April 18, 2006
Have you noticed the price of gasoline has been creeping up again? Well, I sure have. I figure if it settles down for a prolonged period at $3 or so a gallon, it just might be enough to induce American consumers to alter their buying habits. Or maybe not. Given our nation's "addiction" to oil, as President Bush said, it might take $4 a gallon gas to get many of us to rethink and mend our gluttonous ways before it's too late. In Friday's Washington Post, cartoonist Tom Toles lampooned the irony of "super-sized" Americans being so clueless that their sense of entitlement to an energy-intensive way of life makes this country more vulnerable to the threat of terrorist blackmail. Like his predecessor the late, great Herb Block, Toles is superb at his craft and usually makes a good point in a witty way, even if he tends to follow the liberal conventional wisdom in Washington. Click on that thumbnail image to see the cartoon.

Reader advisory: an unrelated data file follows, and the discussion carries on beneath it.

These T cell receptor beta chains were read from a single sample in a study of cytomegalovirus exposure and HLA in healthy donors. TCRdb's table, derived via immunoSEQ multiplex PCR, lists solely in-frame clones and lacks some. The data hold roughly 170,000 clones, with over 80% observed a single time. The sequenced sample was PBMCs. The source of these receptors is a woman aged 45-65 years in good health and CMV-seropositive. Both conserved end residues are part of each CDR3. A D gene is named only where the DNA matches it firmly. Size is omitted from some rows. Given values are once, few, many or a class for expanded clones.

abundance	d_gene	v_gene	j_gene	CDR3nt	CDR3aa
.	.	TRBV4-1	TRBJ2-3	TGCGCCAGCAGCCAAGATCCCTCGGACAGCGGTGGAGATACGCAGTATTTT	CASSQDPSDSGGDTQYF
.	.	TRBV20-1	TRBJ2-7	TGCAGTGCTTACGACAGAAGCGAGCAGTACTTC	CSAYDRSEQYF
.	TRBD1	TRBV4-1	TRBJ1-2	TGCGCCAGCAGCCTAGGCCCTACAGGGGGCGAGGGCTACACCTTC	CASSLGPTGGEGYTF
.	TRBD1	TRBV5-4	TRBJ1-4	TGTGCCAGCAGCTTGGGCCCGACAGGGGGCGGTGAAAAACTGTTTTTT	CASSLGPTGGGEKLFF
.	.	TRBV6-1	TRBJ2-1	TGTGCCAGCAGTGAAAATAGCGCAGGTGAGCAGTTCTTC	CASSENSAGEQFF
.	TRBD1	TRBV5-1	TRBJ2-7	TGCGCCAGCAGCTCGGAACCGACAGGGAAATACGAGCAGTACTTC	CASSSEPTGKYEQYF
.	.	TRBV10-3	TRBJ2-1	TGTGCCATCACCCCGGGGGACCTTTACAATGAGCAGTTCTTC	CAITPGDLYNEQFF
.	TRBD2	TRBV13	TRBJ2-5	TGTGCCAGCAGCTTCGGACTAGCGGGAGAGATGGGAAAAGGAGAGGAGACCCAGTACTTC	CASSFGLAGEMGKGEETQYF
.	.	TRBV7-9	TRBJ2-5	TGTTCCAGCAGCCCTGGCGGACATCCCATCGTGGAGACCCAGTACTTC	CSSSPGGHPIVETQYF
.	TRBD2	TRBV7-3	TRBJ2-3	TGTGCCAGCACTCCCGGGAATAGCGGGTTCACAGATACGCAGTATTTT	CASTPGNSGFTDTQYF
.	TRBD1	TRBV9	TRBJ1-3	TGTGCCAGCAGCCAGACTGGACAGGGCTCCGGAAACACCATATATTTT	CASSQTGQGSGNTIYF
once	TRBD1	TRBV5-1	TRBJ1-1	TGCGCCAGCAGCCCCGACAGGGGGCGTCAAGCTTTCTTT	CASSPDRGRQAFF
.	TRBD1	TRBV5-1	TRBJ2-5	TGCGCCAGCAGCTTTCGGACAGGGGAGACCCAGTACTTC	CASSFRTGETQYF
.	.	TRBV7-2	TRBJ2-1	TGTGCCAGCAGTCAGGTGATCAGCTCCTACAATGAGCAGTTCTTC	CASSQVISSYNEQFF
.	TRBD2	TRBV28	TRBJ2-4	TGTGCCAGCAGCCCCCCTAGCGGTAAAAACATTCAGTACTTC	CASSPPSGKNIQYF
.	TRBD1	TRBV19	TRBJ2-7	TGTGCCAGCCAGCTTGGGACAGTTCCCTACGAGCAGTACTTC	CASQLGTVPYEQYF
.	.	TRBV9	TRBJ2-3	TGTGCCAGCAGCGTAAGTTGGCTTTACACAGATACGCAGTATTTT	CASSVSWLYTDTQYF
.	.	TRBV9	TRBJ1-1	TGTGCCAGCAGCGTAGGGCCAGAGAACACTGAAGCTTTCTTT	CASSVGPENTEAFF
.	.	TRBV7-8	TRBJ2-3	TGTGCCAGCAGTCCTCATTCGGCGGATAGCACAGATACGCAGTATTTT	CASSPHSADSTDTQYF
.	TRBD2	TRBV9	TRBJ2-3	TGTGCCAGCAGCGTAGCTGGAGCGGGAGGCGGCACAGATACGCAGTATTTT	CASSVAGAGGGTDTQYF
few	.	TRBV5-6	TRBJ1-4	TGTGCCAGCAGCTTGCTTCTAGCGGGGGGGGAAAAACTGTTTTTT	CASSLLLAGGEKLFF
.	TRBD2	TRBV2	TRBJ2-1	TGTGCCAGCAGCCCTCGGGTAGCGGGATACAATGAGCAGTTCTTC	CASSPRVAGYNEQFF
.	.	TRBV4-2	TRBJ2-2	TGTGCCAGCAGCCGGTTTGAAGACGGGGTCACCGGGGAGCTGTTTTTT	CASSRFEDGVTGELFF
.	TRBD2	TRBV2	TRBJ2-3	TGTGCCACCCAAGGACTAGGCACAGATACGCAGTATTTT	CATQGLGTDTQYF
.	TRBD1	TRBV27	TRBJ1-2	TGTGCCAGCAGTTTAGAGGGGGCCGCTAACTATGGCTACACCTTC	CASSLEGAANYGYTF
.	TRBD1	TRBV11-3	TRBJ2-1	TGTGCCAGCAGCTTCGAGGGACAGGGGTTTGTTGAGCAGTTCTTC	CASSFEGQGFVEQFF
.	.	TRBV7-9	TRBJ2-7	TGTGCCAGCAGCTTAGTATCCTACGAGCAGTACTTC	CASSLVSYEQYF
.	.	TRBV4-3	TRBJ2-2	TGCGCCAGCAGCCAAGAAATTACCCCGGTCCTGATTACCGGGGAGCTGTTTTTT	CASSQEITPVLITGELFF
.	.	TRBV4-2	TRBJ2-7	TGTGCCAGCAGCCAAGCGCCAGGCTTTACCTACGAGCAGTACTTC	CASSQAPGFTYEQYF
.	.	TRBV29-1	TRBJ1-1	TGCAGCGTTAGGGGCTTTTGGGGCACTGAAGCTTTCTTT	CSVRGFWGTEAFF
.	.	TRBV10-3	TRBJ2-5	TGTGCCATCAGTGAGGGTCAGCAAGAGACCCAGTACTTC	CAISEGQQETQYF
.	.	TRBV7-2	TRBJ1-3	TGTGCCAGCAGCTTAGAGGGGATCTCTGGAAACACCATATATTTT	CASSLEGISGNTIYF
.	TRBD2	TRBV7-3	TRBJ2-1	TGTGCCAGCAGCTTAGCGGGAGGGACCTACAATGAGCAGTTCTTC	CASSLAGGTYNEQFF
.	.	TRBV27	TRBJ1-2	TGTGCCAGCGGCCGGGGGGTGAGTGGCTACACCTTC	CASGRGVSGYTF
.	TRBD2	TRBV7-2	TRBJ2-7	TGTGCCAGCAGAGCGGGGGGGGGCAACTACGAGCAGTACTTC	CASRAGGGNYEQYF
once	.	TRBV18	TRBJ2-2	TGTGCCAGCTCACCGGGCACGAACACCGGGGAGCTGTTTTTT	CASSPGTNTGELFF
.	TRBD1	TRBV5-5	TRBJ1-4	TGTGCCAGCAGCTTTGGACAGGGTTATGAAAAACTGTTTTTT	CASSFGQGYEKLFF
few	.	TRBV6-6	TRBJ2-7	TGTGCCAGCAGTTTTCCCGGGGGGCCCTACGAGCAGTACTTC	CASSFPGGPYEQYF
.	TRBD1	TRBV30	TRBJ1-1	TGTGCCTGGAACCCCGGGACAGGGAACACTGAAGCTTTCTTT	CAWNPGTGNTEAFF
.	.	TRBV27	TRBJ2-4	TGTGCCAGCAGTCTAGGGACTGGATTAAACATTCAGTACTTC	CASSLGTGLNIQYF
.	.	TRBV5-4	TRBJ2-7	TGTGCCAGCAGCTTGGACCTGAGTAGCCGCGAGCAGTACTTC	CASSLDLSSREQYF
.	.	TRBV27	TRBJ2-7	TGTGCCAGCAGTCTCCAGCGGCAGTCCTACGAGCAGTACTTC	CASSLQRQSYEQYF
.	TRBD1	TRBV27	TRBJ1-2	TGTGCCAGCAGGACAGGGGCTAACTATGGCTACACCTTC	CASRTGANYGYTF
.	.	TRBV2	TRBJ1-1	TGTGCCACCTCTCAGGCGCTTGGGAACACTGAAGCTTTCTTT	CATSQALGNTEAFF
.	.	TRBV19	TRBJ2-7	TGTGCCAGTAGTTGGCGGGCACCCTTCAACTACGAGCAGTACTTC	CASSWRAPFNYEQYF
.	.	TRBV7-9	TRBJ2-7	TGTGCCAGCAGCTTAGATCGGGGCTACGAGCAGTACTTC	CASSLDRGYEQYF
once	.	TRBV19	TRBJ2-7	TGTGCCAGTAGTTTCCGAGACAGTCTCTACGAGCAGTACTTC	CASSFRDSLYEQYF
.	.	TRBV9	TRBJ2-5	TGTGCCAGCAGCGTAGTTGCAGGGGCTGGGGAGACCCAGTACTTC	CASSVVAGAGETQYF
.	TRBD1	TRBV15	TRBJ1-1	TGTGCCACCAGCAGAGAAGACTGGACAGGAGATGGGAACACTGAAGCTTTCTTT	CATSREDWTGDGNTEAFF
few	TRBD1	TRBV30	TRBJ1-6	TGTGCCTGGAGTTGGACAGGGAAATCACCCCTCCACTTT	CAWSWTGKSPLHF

Politics makes strange bedfellows department: MoveOn.org is up in arms about Yahoo's proposed levy on mass e-mailers, on the grounds that it would unfairly inhibit communications by nonprofit organizations. Some people are calling an "Internet tax," but since the money would not be collected by the government, that would be a misnomer. Does this mean that MoveOn.org is joining forces with anti-tax crusader Grover Norquist? It seems pretty obvious to me that one way to discourage the avalanche of spam that fills our e-mail in boxes every day* would be to tax each outgoing e-mail message, say one penny each. That would add up in a hurry, and could be used to fund Internet access programs in the Third World.
*Speaking of which, I'll probably make my e-mail spam filter more restrictive in the near future. To make sure your e-mail gets through to me, and to get me to pay more urgent attention to it, I suggest putting a meaningful phrase in the Subject line.